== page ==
Saturday, 4 July 2009

How hard can it be?
Having seen both my dad and older brother repair various daggerboards and rudder blades from dinghies we'd owned over the years i didn't really give much thought to how hard the task might be.
Having absolutely no moulding experience (apart from trowelling tons of car body filler into the roof and a-pillars of my first car) i realised how much work would be needed when i started dimensioning and generally surveying the existing blade.
This was the beginning of my interest in West Systems Epoxy, according to older brother Rik he recommended this on the basis of its strength and ease of use to work and the fact that there is an additive for every application.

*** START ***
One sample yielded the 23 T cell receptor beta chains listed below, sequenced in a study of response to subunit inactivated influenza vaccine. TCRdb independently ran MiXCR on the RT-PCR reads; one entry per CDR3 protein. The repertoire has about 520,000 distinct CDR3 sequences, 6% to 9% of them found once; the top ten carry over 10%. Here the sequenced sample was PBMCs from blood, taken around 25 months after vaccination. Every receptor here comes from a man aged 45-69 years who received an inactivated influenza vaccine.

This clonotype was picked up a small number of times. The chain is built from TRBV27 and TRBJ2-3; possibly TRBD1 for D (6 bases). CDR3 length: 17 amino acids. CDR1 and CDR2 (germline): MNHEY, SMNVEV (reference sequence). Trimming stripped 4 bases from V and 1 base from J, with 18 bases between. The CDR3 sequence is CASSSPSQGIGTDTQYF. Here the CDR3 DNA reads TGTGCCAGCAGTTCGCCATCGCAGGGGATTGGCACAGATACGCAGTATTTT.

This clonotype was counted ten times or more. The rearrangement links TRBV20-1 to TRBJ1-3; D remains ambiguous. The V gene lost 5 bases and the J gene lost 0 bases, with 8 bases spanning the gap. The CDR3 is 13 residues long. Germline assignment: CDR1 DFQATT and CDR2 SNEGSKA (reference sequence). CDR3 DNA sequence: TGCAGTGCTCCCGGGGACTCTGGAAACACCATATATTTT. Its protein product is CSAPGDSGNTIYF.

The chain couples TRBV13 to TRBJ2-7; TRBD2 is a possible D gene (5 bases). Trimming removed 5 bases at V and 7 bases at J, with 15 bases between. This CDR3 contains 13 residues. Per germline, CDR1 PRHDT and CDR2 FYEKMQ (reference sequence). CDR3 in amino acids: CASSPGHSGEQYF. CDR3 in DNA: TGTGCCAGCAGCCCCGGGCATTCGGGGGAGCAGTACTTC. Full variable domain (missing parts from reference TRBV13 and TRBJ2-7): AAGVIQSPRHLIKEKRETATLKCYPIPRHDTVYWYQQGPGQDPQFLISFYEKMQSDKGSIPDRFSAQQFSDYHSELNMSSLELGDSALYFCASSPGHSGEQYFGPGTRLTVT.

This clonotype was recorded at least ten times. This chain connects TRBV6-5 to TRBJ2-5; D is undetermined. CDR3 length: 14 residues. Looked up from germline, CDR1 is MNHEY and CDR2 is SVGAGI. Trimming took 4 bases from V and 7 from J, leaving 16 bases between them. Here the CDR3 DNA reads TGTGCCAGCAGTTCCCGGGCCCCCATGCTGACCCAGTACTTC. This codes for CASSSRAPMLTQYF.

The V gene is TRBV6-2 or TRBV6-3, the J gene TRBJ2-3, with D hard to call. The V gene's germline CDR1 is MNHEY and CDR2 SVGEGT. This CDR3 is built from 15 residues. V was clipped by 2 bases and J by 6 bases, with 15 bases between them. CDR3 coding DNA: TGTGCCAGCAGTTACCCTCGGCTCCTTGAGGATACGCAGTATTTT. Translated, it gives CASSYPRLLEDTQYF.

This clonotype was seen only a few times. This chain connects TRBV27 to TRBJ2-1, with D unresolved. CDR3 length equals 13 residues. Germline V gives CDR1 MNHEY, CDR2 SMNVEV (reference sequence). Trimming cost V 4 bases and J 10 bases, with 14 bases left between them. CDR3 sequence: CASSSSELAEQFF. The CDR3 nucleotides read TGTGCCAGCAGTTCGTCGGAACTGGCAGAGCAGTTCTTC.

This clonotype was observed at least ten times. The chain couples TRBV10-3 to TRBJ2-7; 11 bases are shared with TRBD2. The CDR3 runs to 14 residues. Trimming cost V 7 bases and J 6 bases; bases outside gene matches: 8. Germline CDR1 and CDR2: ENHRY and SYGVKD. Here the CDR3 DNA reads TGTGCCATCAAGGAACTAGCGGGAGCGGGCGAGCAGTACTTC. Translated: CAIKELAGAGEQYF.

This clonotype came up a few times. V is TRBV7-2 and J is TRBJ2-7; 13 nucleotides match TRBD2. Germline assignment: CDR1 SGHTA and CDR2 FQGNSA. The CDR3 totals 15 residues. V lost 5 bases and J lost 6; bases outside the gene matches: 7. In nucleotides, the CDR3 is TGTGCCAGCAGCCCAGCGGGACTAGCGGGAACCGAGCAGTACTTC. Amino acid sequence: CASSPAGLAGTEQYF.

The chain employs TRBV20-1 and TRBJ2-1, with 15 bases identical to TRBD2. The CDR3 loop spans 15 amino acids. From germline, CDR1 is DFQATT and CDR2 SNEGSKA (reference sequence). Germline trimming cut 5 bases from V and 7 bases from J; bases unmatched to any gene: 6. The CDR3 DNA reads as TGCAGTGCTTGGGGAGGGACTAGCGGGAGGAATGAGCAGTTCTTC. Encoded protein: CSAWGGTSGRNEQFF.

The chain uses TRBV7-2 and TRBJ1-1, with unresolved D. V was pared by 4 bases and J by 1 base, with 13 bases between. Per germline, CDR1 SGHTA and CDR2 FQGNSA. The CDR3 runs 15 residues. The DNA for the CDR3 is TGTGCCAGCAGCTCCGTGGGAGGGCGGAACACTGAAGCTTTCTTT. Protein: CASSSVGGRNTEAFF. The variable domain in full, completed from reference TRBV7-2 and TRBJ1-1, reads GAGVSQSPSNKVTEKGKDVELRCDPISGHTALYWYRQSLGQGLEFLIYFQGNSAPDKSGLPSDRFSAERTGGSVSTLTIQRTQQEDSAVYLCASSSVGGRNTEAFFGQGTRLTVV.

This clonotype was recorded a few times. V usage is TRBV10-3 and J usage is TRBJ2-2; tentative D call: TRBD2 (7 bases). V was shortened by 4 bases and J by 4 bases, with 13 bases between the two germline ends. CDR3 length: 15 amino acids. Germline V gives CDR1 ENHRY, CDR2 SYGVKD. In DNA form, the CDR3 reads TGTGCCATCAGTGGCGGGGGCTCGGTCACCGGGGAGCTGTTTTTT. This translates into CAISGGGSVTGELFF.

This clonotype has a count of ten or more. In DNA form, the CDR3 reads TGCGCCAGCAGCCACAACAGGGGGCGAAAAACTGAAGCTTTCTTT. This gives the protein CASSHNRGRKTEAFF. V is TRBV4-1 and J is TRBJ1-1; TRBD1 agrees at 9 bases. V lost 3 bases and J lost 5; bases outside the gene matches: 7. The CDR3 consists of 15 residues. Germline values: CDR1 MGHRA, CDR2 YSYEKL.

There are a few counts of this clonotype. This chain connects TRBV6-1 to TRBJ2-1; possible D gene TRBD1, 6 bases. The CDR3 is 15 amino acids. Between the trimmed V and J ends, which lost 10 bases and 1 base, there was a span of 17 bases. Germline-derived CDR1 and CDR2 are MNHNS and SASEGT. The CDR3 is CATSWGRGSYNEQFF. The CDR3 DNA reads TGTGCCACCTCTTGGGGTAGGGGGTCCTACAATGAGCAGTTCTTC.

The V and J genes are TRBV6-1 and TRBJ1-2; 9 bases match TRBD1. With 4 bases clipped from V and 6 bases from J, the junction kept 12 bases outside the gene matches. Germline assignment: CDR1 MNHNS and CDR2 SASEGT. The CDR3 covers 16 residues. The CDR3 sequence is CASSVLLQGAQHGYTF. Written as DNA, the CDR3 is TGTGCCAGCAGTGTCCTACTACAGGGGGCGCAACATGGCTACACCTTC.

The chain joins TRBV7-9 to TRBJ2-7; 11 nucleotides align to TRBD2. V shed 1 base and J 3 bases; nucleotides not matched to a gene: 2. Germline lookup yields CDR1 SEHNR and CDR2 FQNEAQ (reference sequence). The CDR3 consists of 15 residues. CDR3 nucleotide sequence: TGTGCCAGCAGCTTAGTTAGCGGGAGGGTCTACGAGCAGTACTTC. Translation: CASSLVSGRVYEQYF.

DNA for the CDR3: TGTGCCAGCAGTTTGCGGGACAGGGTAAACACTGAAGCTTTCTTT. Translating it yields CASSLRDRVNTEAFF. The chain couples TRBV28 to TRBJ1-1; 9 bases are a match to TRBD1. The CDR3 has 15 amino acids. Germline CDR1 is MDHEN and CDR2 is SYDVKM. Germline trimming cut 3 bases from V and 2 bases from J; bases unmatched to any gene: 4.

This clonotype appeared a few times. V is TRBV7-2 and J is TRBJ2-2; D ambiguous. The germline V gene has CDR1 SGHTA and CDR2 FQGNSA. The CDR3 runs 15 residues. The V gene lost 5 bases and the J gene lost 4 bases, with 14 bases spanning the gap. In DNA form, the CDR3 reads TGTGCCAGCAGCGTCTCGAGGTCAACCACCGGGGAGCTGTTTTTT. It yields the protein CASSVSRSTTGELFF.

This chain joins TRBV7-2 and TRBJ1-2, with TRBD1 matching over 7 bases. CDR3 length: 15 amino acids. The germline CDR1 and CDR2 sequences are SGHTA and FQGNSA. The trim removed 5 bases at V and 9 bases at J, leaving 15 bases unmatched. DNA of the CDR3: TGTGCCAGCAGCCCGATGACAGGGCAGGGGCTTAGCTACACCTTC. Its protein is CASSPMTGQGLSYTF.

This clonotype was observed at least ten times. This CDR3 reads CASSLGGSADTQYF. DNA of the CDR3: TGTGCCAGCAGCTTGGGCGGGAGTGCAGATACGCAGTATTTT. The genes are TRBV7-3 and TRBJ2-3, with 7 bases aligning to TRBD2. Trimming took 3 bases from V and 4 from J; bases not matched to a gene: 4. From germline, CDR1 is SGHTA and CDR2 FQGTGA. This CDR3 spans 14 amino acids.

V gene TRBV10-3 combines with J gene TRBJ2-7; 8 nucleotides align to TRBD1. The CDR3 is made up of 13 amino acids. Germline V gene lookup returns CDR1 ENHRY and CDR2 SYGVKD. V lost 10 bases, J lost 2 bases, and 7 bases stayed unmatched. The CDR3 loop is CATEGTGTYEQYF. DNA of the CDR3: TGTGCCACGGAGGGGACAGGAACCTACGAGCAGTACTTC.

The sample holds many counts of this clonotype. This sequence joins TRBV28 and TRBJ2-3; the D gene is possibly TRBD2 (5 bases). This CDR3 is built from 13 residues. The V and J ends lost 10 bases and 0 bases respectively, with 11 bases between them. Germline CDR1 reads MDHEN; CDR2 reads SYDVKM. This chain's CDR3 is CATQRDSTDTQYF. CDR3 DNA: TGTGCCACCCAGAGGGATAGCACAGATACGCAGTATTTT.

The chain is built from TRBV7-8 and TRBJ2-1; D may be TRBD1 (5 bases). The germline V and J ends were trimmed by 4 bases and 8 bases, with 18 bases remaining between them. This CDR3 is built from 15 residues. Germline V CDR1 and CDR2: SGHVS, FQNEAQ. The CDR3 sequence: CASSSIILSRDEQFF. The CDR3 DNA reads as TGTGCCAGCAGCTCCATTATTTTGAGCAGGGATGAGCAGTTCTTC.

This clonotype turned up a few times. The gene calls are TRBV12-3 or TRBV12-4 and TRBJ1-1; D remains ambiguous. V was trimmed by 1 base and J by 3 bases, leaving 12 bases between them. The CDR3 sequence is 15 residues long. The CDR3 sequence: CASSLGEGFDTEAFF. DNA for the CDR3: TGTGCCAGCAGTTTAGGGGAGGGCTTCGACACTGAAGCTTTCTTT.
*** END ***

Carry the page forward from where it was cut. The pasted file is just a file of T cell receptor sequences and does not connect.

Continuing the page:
By this i mean whether you are filling some surface scratches in the gelcoat of a dinghy to rebuilding a yacht with the side torn out of it; Wests make additives that get mixed into the basic epoxy resin to give a different chemical composition depending on the application required.

I'd found out to make the plug of the rudder i'd need a mix that could be sanded and shaped fairly easily but still retain its strength. Whereas the making good of the keels would require a high density filler (but more about that another day).

Being as i make things with my hands for a living i approached it logically and drew both sides of the rudder blade out 1:1 scale on half sheets of MDF.

No comments: